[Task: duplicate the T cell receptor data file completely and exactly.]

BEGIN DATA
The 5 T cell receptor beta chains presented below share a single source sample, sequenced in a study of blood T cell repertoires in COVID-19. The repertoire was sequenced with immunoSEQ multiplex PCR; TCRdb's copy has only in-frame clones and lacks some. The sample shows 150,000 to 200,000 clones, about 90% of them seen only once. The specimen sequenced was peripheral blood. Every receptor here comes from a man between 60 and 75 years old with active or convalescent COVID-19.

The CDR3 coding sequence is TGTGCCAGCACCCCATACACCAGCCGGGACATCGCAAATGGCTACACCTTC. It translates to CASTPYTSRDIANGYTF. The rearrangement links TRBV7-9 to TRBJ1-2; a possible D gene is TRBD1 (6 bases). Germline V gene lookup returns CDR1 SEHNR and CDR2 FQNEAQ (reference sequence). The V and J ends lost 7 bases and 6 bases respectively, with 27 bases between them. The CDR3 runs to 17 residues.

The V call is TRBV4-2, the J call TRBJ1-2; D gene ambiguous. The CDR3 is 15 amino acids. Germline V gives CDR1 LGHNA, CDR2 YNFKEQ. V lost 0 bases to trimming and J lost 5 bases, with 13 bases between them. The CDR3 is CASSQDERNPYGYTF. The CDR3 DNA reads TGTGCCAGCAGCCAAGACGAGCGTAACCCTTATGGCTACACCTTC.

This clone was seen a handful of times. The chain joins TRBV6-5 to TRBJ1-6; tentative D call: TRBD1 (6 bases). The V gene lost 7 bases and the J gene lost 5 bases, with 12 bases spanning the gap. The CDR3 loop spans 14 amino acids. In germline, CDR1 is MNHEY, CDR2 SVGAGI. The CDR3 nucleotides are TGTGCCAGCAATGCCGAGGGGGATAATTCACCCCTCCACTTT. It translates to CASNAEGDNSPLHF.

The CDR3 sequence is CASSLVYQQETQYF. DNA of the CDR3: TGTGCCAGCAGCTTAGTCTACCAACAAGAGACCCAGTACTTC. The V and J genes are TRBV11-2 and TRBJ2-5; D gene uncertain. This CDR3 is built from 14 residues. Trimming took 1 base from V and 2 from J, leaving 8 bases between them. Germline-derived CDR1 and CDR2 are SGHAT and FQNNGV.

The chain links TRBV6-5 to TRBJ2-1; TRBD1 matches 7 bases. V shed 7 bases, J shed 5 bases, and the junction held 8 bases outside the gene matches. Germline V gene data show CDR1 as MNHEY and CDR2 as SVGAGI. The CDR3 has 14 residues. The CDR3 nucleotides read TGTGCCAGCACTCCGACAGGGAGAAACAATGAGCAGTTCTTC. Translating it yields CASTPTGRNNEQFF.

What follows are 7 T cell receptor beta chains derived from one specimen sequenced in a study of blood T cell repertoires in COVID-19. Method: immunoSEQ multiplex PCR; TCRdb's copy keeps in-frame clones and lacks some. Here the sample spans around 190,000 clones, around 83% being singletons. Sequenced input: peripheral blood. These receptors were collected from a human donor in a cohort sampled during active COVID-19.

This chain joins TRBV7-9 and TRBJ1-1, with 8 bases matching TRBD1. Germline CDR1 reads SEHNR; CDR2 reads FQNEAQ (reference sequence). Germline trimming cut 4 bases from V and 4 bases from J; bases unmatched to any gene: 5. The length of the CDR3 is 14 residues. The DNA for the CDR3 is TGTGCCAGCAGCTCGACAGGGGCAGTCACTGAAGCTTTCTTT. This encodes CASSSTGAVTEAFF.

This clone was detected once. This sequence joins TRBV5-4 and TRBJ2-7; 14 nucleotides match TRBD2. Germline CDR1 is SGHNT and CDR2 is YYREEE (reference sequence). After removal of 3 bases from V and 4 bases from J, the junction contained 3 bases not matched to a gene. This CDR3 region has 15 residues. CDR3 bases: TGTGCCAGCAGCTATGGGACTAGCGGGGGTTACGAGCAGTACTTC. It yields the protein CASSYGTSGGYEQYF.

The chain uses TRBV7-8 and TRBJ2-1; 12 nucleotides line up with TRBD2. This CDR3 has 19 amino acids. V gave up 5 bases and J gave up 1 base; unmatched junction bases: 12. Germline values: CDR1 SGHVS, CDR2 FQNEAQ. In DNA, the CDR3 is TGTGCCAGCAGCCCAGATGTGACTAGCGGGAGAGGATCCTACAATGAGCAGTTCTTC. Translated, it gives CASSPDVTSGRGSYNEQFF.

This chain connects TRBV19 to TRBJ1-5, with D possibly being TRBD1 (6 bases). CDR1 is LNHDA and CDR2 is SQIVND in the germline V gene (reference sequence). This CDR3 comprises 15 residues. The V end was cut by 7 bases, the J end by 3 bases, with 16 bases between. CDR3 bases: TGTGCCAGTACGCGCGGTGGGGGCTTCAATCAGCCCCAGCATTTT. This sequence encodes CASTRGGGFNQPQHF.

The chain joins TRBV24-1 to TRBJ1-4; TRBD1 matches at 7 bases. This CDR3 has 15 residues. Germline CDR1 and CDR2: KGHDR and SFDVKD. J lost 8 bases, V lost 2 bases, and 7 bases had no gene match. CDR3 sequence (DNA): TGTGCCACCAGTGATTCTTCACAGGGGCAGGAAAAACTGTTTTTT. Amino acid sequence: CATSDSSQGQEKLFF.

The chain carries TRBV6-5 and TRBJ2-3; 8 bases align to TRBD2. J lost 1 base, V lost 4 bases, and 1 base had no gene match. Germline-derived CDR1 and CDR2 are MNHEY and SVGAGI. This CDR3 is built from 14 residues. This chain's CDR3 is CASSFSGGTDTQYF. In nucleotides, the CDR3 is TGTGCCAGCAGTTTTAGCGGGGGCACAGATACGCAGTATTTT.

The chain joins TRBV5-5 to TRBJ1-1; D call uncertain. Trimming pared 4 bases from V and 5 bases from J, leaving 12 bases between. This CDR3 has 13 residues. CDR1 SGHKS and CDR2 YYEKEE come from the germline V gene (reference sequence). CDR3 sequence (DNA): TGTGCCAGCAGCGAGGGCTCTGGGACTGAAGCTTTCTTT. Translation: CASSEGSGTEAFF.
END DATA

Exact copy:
The 5 T cell receptor beta chains presented below share a single source sample, sequenced in a study of blood T cell repertoires in COVID-19. The repertoire was sequenced with immunoSEQ multiplex PCR; TCRdb's copy has only in-frame clones and lacks some. The sample shows 150,000 to 200,000 clones, about 90% of them seen only once. The specimen sequenced was peripheral blood. Every receptor here comes from a man between 60 and 75 years old with active or convalescent COVID-19.

The CDR3 coding sequence is TGTGCCAGCACCCCATACACCAGCCGGGACATCGCAAATGGCTACACCTTC. It translates to CASTPYTSRDIANGYTF. The rearrangement links TRBV7-9 to TRBJ1-2; a possible D gene is TRBD1 (6 bases). Germline V gene lookup returns CDR1 SEHNR and CDR2 FQNEAQ (reference sequence). The V and J ends lost 7 bases and 6 bases respectively, with 27 bases between them. The CDR3 runs to 17 residues.

The V call is TRBV4-2, the J call TRBJ1-2; D gene ambiguous. The CDR3 is 15 amino acids. Germline V gives CDR1 LGHNA, CDR2 YNFKEQ. V lost 0 bases to trimming and J lost 5 bases, with 13 bases between them. The CDR3 is CASSQDERNPYGYTF. The CDR3 DNA reads TGTGCCAGCAGCCAAGACGAGCGTAACCCTTATGGCTACACCTTC.

This clone was seen a handful of times. The chain joins TRBV6-5 to TRBJ1-6; tentative D call: TRBD1 (6 bases). The V gene lost 7 bases and the J gene lost 5 bases, with 12 bases spanning the gap. The CDR3 loop spans 14 amino acids. In germline, CDR1 is MNHEY, CDR2 SVGAGI. The CDR3 nucleotides are TGTGCCAGCAATGCCGAGGGGGATAATTCACCCCTCCACTTT. It translates to CASNAEGDNSPLHF.

The CDR3 sequence is CASSLVYQQETQYF. DNA of the CDR3: TGTGCCAGCAGCTTAGTCTACCAACAAGAGACCCAGTACTTC. The V and J genes are TRBV11-2 and TRBJ2-5; D gene uncertain. This CDR3 is built from 14 residues. Trimming took 1 base from V and 2 from J, leaving 8 bases between them. Germline-derived CDR1 and CDR2 are SGHAT and FQNNGV.

The chain links TRBV6-5 to TRBJ2-1; TRBD1 matches 7 bases. V shed 7 bases, J shed 5 bases, and the junction held 8 bases outside the gene matches. Germline V gene data show CDR1 as MNHEY and CDR2 as SVGAGI. The CDR3 has 14 residues. The CDR3 nucleotides read TGTGCCAGCACTCCGACAGGGAGAAACAATGAGCAGTTCTTC. Translating it yields CASTPTGRNNEQFF.

What follows are 7 T cell receptor beta chains derived from one specimen sequenced in a study of blood T cell repertoires in COVID-19. Method: immunoSEQ multiplex PCR; TCRdb's copy keeps in-frame clones and lacks some. Here the sample spans around 190,000 clones, around 83% being singletons. Sequenced input: peripheral blood. These receptors were collected from a human donor in a cohort sampled during active COVID-19.

This chain joins TRBV7-9 and TRBJ1-1, with 8 bases matching TRBD1. Germline CDR1 reads SEHNR; CDR2 reads FQNEAQ (reference sequence). Germline trimming cut 4 bases from V and 4 bases from J; bases unmatched to any gene: 5. The length of the CDR3 is 14 residues. The DNA for the CDR3 is TGTGCCAGCAGCTCGACAGGGGCAGTCACTGAAGCTTTCTTT. This encodes CASSSTGAVTEAFF.

This clone was detected once. This sequence joins TRBV5-4 and TRBJ2-7; 14 nucleotides match TRBD2. Germline CDR1 is SGHNT and CDR2 is YYREEE (reference sequence). After removal of 3 bases from V and 4 bases from J, the junction contained 3 bases not matched to a gene. This CDR3 region has 15 residues. CDR3 bases: TGTGCCAGCAGCTATGGGACTAGCGGGGGTTACGAGCAGTACTTC. It yields the protein CASSYGTSGGYEQYF.

The chain uses TRBV7-8 and TRBJ2-1; 12 nucleotides line up with TRBD2. This CDR3 has 19 amino acids. V gave up 5 bases and J gave up 1 base; unmatched junction bases: 12. Germline values: CDR1 SGHVS, CDR2 FQNEAQ. In DNA, the CDR3 is TGTGCCAGCAGCCCAGATGTGACTAGCGGGAGAGGATCCTACAATGAGCAGTTCTTC. Translated, it gives CASSPDVTSGRGSYNEQFF.

This chain connects TRBV19 to TRBJ1-5, with D possibly being TRBD1 (6 bases). CDR1 is LNHDA and CDR2 is SQIVND in the germline V gene (reference sequence). This CDR3 comprises 15 residues. The V end was cut by 7 bases, the J end by 3 bases, with 16 bases between. CDR3 bases: TGTGCCAGTACGCGCGGTGGGGGCTTCAATCAGCCCCAGCATTTT. This sequence encodes CASTRGGGFNQPQHF.

The chain joins TRBV24-1 to TRBJ1-4; TRBD1 matches at 7 bases. This CDR3 has 15 residues. Germline CDR1 and CDR2: KGHDR and SFDVKD. J lost 8 bases, V lost 2 bases, and 7 bases had no gene match. CDR3 sequence (DNA): TGTGCCACCAGTGATTCTTCACAGGGGCAGGAAAAACTGTTTTTT. Amino acid sequence: CATSDSSQGQEKLFF.

The chain carries TRBV6-5 and TRBJ2-3; 8 bases align to TRBD2. J lost 1 base, V lost 4 bases, and 1 base had no gene match. Germline-derived CDR1 and CDR2 are MNHEY and SVGAGI. This CDR3 is built from 14 residues. This chain's CDR3 is CASSFSGGTDTQYF. In nucleotides, the CDR3 is TGTGCCAGCAGTTTTAGCGGGGGCACAGATACGCAGTATTTT.

The chain joins TRBV5-5 to TRBJ1-1; D call uncertain. Trimming pared 4 bases from V and 5 bases from J, leaving 12 bases between. This CDR3 has 13 residues. CDR1 SGHKS and CDR2 YYEKEE come from the germline V gene (reference sequence). CDR3 sequence (DNA): TGTGCCAGCAGCGAGGGCTCTGGGACTGAAGCTTTCTTT. Translation: CASSEGSGTEAFF.